Sunday, September 7, 2008

Handing Over
(Past Ambassador: Vashti Galpin)

Since I have come to the end of my term as the ACM-W ambassador for South Africa, I'd like to recap some highlights and introduce my successor, Cecille Marsh.

I've been in this role since 2000, and with the assistance of Hlami Huhlwane (who was then a second year Computer Science student at the University of the Witwatersrand (Wits) in Johannesburg), we developed the first of the ACM-W ambassador websites. I focused on statistics (which were quite hard to get, and to get permission to use -- the situation is much better now, in fact there are too many to choose from!), programs for women in computing and women in science and technology in South Africa, and literature about women in computing in South Africa, which I knew a fair deal about because I was doing research in the area. The website has been updated at least yearly since then.

The things that really stand out for me when I look back are the two panels the ambassadors presented at the Grace Hopper Celebration of Women in Computing in 2002 and 2004. They were wonderful and gave the ACM-W ambassadors an opportunity to meet as well as to pass on information about women in computing in their countries. My impression was that the audience who were mostly North American really appreciated the opportunity to get an international perspective and we had many questions on both occasions.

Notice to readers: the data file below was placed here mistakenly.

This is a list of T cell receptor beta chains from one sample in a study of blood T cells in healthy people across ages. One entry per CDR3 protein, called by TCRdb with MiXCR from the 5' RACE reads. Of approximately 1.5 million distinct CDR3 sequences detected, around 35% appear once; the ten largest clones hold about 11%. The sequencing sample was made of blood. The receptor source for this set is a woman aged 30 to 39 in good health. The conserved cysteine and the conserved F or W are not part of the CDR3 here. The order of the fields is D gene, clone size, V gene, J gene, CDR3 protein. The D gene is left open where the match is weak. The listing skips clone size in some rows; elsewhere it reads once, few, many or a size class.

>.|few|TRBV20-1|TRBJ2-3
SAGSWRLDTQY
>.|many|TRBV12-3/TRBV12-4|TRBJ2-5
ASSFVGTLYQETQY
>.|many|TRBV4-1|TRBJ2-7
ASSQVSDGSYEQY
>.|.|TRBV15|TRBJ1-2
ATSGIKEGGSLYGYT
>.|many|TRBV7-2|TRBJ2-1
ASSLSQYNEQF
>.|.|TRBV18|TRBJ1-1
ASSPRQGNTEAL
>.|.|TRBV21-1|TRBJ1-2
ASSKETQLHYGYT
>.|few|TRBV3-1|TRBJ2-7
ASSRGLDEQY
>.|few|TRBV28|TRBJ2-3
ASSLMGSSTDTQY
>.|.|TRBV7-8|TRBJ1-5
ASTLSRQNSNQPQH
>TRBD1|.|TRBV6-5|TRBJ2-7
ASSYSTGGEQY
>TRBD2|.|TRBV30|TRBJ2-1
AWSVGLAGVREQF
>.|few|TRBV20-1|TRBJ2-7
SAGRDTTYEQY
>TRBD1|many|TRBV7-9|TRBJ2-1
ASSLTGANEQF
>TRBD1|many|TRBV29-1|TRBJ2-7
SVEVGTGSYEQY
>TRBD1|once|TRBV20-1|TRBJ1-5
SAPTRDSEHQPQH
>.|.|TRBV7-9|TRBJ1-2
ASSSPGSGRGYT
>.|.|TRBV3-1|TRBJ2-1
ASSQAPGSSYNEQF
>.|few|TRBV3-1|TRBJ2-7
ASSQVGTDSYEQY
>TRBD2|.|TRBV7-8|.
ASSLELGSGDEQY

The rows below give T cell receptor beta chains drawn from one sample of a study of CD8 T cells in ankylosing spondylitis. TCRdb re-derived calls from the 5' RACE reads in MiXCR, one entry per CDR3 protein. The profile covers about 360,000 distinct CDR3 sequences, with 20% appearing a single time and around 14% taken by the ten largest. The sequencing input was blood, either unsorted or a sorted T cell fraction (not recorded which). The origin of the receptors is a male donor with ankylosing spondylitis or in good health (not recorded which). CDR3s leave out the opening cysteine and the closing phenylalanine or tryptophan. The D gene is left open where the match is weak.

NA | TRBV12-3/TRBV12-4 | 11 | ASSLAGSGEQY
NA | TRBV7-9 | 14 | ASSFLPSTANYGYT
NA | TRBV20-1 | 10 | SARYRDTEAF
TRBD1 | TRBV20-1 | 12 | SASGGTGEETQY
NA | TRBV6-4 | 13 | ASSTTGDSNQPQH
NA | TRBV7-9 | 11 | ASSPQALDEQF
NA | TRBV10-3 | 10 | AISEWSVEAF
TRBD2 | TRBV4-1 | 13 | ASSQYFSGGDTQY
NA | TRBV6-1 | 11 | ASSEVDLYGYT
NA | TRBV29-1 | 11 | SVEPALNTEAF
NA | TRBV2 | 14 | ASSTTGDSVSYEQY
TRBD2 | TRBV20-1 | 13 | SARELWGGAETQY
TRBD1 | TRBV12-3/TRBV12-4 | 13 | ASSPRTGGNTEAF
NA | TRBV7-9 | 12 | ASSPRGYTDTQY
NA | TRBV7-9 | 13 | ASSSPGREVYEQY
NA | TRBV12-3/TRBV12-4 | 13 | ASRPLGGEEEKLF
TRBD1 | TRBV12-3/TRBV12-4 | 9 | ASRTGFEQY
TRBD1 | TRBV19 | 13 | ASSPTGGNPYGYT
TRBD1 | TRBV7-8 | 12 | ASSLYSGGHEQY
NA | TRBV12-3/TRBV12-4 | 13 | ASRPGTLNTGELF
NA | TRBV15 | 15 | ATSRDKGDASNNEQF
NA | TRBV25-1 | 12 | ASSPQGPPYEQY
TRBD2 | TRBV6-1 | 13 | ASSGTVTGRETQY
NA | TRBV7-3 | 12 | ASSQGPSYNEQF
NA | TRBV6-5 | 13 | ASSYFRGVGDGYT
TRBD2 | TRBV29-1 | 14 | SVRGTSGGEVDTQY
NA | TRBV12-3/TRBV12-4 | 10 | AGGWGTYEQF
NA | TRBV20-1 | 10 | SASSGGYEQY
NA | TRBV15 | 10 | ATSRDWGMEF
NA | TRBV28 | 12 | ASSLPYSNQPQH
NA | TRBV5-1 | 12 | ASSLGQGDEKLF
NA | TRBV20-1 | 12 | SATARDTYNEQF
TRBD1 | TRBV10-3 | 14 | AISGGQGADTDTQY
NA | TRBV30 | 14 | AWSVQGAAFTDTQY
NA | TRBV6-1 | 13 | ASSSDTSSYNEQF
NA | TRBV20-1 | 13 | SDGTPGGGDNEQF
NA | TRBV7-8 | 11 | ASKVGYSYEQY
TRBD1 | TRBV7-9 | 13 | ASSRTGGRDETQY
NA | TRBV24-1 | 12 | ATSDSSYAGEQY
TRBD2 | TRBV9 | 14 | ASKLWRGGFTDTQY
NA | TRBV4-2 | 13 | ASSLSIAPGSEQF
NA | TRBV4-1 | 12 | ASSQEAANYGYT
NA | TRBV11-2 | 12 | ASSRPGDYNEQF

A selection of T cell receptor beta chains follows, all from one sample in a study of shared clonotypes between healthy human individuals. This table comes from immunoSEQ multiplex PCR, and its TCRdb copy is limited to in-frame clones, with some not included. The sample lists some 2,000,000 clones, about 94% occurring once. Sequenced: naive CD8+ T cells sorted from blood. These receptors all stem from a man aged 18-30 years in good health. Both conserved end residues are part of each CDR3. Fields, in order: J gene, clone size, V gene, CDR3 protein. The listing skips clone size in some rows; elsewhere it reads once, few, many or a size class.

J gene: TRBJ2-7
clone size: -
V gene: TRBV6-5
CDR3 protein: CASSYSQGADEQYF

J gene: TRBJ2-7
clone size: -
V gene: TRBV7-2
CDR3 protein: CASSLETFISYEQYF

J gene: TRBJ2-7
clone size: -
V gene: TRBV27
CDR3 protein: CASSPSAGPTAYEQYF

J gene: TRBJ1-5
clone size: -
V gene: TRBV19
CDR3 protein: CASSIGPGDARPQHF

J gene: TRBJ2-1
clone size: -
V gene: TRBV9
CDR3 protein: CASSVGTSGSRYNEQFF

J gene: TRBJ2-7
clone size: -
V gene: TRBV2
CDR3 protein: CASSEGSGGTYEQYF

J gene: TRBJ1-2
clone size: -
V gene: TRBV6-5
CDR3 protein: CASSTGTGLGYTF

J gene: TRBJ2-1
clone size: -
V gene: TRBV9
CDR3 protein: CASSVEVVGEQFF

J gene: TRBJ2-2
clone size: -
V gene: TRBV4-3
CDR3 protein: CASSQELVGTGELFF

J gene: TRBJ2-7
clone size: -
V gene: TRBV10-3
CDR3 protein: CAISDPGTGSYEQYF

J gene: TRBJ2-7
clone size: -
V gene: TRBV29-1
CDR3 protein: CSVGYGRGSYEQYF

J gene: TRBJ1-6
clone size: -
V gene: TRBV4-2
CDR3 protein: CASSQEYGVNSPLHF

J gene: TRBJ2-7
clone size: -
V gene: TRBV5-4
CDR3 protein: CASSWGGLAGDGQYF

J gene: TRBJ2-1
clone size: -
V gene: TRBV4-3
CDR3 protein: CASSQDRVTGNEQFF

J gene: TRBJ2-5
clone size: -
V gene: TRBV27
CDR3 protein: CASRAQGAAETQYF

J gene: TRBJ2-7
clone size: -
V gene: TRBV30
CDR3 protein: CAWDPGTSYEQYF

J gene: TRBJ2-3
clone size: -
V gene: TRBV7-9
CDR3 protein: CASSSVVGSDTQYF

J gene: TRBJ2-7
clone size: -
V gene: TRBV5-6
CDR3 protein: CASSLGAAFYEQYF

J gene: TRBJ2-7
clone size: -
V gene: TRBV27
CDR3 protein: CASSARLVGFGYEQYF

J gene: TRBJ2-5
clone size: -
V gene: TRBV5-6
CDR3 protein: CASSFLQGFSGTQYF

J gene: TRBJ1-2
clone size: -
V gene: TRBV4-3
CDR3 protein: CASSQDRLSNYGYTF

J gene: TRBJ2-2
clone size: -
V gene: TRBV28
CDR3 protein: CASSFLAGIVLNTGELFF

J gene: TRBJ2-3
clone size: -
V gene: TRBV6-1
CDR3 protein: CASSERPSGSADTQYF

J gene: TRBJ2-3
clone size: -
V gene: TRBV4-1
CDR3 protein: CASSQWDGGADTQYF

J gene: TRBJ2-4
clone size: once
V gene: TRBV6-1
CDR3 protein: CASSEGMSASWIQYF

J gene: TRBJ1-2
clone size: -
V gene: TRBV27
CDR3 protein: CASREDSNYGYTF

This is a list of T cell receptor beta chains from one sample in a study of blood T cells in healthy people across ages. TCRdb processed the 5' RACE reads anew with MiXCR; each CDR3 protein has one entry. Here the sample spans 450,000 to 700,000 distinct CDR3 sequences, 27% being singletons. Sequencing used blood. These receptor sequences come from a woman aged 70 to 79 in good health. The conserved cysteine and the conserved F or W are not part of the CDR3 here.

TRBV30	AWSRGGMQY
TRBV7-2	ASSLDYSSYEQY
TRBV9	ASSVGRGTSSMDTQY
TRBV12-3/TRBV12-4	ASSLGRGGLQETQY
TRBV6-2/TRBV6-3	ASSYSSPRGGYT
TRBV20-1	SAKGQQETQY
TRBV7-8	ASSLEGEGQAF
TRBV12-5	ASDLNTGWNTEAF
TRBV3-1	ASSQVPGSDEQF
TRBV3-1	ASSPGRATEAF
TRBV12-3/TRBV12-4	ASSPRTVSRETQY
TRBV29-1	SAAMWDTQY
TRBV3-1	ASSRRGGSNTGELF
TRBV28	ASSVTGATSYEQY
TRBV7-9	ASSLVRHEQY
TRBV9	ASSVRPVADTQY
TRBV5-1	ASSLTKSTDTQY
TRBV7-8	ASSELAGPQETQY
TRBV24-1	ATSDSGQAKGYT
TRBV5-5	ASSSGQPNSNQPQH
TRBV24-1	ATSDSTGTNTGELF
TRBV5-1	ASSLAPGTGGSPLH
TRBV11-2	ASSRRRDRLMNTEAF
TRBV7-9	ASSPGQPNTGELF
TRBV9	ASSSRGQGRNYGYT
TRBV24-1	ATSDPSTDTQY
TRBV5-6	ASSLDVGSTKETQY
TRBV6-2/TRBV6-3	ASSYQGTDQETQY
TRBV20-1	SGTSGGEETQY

I also had the opportunity to mentor three undergraduate female Computer Science students (Hlami, Kego and Debashree) when I employed them to work on the website, and I believe this benefited both me and them.

Dr Cecille Marsh has now taken over the role of ambassador and I'd like to tell you about her and her research. She is Associate Director in the School of Information & Communication Technology of Walter Sisulu University in East London. East London is a small city on the southern coast of South Africa. The rural areas around East London are extremely poor and many of the students at the university come from impoverished backgrounds and have attended under-resourced schools.

Cecille has recently conducted research into self-efficacy beliefs of students studying for the National Diploma in Information Technology at her university. Her research has shown that female students, unlike female students in some developed countries, have similar (high) computer self-efficacy to male students. This appears to be related to a perception that women can do anything and comes from the female role models that they have grown up with (many come from households that have a female head) as well as the empowerment of women in the new democratic South Africa. Ironically, the fact that many households have female heads was caused by the apartheid
policy of migrant labour.

I've also investigated self-efficacy at Wits which is more similar to a university in a developed country, with most students having attended technologically-advantaged schools and few students from rural areas. My research showed that among the Wits Computer Science students, female students had significantly lower self-esteem than male students, following the trends in developed countries. It's fascinating to compare these different results from different parts of South Africa.

I wish Cecille all the best for her term as ambassador and I wish everyone at ACM-W a fond farewell.